Breitenbush Hot Springs

March 24-25, 1984

The Breitenbush Hot Springs overnight was a resounding success with all the participants insisting we make this one at least an annual event.

Saturday brought near perfect weather and ski conditions—bright sunshine after a light dusting of new snow the night before. We found the perfect hidden-away spot to enjoy a bit of Paradise for the day—a wide, gently sloping, south-facing meadow with lots of soft contours and a spectacular view of the Three Sisters and the Hoodoo Ski area.

We ate a leisurely lunch basking in the warmth of the sun and discussing the merits of the Breitenbush Conference Retreat and Healing Center which we would wind up at that evening. Some of us practiced telemarking and “other downhill techniques” on what seemed to be an endless slope.

Then we took a quick jaunt around the hill we were playing on for a view of Three-Fingered Jack! He was more handsome than ever beckoning us onward. But with the promise of hot tubs, steam sauna, mineral baths and a gourmet meal awaiting us, the group voted for an early return (in order to get to Breitenbush for a pre-dinner soak).

(To get to our hillside we started out on the Pacific Crest Trail across from Hoodoo off Hwy 22, then . . . we’re not telling, but we may be willing to take you to our Garden of Eden.)

Breitenbush was everything we had hoped it would be and more. The trip leader was thoroughly familiar with the land, its physical systems, the intentional community that operates the place and its history. After getting maps and cabin assignments at the office, we made ourselves at home in six geothermally heated cabins, placing any wet gear on the radiators to dry while we went off to soak in the four Medicine Wheel hot tubs or the geothermal steam sauna before dinner. All of Breitenbush’s energy is both locally produced and renewable, by the way.

Dinner was, as usual, all you can eat—and most of us did—discovering our limits as we raved about the cooking in between trips for seconds, thirds . . . and dessert. The Community had gone all out to prepare this meal. When I asked who the cooks were, I was told Katsu and Lars did the rolls, Rebecca and Maureen the salad, Bill and Ross the cheese crackers, numerous others the soup, Aileen and Judy the strawberry shortcake/ginnerbreak . . . nearly the whole intentional community that runs the Center had a hand in the meal. We felt their love radiate from the 100% organically grown food they served us. We spent a leisurely evening watching “contact improvisation” (a form of meditation in dance), singing Irish and Native American ballads, and soaking in hot tubs.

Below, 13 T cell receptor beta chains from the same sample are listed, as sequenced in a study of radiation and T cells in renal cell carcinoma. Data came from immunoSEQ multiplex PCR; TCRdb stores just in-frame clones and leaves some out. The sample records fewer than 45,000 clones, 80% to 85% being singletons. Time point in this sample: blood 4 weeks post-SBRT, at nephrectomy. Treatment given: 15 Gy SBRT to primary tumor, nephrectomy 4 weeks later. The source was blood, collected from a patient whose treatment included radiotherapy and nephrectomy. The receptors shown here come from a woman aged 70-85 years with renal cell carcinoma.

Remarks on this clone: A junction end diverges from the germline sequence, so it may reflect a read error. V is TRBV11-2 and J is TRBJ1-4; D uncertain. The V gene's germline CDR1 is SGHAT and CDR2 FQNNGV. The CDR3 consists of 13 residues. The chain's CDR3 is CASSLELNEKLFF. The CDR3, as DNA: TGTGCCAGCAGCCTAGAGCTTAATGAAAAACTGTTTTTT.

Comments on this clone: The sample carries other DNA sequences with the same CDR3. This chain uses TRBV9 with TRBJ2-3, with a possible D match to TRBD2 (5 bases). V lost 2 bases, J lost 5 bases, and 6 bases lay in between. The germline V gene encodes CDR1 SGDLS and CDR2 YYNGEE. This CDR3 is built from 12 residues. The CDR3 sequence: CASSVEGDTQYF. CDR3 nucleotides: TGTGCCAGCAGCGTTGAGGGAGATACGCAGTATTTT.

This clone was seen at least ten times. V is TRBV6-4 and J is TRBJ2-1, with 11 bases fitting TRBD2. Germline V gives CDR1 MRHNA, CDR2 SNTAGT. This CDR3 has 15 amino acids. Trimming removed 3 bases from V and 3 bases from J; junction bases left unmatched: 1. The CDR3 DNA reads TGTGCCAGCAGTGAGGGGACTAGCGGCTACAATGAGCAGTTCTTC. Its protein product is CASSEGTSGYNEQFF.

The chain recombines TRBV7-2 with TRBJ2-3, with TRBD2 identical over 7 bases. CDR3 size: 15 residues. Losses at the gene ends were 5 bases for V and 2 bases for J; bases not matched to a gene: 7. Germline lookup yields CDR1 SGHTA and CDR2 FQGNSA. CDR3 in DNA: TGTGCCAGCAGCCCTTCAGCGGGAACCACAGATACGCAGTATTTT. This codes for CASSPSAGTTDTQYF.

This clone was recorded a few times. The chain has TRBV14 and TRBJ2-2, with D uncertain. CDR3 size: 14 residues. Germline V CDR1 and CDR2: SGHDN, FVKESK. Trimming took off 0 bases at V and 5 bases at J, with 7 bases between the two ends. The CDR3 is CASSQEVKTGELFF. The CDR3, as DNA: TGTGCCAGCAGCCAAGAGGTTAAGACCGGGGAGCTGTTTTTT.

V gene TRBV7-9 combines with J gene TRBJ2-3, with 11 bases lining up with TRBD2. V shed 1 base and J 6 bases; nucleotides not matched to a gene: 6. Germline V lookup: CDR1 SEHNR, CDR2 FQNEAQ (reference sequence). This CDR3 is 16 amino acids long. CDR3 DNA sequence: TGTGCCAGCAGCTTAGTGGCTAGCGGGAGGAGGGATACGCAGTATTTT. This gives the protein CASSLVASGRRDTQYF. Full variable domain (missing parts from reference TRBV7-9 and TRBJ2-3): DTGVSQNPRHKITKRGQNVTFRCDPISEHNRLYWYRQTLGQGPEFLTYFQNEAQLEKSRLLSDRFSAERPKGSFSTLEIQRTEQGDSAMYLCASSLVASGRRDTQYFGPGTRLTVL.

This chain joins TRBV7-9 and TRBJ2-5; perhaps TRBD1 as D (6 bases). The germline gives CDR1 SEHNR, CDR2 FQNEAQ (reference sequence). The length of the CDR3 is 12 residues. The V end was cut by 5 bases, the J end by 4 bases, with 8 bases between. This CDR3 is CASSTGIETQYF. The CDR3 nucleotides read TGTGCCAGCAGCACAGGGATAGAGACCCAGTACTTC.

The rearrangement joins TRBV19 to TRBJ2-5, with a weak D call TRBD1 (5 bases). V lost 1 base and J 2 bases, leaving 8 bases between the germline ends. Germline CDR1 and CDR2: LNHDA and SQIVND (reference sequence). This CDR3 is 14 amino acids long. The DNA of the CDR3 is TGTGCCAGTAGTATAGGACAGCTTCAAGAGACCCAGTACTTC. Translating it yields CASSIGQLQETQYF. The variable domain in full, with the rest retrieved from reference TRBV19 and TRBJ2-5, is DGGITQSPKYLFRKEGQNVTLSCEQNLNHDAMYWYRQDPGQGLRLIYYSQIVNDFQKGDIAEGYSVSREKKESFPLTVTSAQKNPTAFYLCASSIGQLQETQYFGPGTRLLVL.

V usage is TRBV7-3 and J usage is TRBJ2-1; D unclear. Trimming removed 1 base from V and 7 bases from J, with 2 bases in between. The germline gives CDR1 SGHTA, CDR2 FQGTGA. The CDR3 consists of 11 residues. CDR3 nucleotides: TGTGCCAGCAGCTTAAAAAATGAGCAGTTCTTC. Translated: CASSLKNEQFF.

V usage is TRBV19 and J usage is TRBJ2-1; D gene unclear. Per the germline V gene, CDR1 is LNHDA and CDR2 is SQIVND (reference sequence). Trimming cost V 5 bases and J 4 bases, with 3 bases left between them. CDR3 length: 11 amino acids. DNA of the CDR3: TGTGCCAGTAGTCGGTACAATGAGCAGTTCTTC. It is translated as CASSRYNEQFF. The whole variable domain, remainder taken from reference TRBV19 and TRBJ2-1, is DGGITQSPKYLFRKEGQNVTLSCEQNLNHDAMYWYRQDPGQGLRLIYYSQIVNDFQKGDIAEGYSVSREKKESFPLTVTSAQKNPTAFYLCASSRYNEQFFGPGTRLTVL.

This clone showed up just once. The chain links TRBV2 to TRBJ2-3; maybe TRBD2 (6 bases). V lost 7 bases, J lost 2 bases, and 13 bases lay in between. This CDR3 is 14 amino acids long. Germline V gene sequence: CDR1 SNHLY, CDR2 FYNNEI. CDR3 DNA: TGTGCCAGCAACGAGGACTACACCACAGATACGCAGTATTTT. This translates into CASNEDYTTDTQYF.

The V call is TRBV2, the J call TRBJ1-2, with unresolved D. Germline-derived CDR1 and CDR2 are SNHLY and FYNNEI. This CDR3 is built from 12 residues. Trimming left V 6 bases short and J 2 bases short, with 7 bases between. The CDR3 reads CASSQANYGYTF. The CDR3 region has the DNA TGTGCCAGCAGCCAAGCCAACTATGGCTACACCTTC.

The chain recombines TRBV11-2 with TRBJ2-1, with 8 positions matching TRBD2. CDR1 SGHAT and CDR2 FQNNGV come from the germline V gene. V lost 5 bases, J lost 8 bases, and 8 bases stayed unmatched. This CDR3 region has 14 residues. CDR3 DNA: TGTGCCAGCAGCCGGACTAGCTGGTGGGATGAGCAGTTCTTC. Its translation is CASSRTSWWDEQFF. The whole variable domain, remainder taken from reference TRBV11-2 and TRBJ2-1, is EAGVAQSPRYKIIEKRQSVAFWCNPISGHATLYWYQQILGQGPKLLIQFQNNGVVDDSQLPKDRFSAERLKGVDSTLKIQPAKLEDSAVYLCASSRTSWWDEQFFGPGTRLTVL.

The group was up early the next morning for another soak and/or sauna and shower before another gourmet vegetarian meal. “Best yogurt I’ve ever had—even better than Nancy’s!” “I’ve got to get their granola recipe!” All this for only $22.50; $18.00 for Seniors!

Morning Circle, a Breitenbush ritual, was another highlight of our Breitenbush stay—greeting the day and each other with songs and sharing of feelings, hopes and dreams. I said I hoped an Obsidian with a little free time would emerge to help Breitenbush in preventing the clearcutting of the magnificent old growth on its borders to which the Forest Service is selling timber rights.

While it was raining at Breitenbush that morning, just nine miles up FS Rt. 46 at Breitenbush Saddle, it was snowing. We donned our skis for another day of near perfect skiing—with a distinct change in scenery and terrain. The road to Breitenbush Lake is a gentle, winding uphill grade with each twist and turn beckoning you to come further and see what’s beyond me. We missed the magnificent views of Mt. Jefferson obtainable from this road when the sky is clear, but we enjoyed the winter wonderland of trees draped with snow. I’d say we got about half way in towards the lake when the group decided they wanted to head back—downhill all the way. Someday soon I want to go back and find that lake—it’s at 5600'. Any takers?

Overnighters were Karalie Adams, Gladys Grancorvitz, Carol Horvath, Dot Leland, John and Norma Levy, Hank Plant, Larry Schulze, Paula Vehrs, Tom Woxell, and leader Mary Vogel.

P.S. Please contact me if you can help Breitenbush protest the clearcutting of its neighboring old growth. Mary Vogel 484-2679.


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